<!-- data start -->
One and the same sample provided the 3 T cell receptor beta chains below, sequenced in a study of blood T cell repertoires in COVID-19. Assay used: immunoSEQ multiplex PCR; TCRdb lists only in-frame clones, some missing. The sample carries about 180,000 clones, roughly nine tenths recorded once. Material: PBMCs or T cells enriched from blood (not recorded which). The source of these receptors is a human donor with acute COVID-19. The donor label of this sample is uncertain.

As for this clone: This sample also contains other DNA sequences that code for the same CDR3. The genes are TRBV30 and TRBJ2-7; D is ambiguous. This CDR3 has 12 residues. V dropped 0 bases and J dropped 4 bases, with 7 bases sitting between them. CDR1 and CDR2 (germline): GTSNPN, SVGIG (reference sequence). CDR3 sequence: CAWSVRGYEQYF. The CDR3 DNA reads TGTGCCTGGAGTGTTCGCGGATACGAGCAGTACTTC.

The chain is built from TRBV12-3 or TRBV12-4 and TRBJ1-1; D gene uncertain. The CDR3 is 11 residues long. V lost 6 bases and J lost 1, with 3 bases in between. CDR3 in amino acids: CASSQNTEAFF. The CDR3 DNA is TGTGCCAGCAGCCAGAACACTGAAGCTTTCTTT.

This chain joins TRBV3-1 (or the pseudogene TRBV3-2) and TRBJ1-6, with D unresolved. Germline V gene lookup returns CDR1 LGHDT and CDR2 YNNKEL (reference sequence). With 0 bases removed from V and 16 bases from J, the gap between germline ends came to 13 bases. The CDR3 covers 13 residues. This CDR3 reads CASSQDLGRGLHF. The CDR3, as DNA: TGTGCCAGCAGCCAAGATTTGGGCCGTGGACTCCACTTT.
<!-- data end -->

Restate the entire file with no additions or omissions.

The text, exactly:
One and the same sample provided the 3 T cell receptor beta chains below, sequenced in a study of blood T cell repertoires in COVID-19. Assay used: immunoSEQ multiplex PCR; TCRdb lists only in-frame clones, some missing. The sample carries about 180,000 clones, roughly nine tenths recorded once. Material: PBMCs or T cells enriched from blood (not recorded which). The source of these receptors is a human donor with acute COVID-19. The donor label of this sample is uncertain.

As for this clone: This sample also contains other DNA sequences that code for the same CDR3. The genes are TRBV30 and TRBJ2-7; D is ambiguous. This CDR3 has 12 residues. V dropped 0 bases and J dropped 4 bases, with 7 bases sitting between them. CDR1 and CDR2 (germline): GTSNPN, SVGIG (reference sequence). CDR3 sequence: CAWSVRGYEQYF. The CDR3 DNA reads TGTGCCTGGAGTGTTCGCGGATACGAGCAGTACTTC.

The chain is built from TRBV12-3 or TRBV12-4 and TRBJ1-1; D gene uncertain. The CDR3 is 11 residues long. V lost 6 bases and J lost 1, with 3 bases in between. CDR3 in amino acids: CASSQNTEAFF. The CDR3 DNA is TGTGCCAGCAGCCAGAACACTGAAGCTTTCTTT.

This chain joins TRBV3-1 (or the pseudogene TRBV3-2) and TRBJ1-6, with D unresolved. Germline V gene lookup returns CDR1 LGHDT and CDR2 YNNKEL (reference sequence). With 0 bases removed from V and 16 bases from J, the gap between germline ends came to 13 bases. The CDR3 covers 13 residues. This CDR3 reads CASSQDLGRGLHF. The CDR3, as DNA: TGTGCCAGCAGCCAAGATTTGGGCCGTGGACTCCACTTT.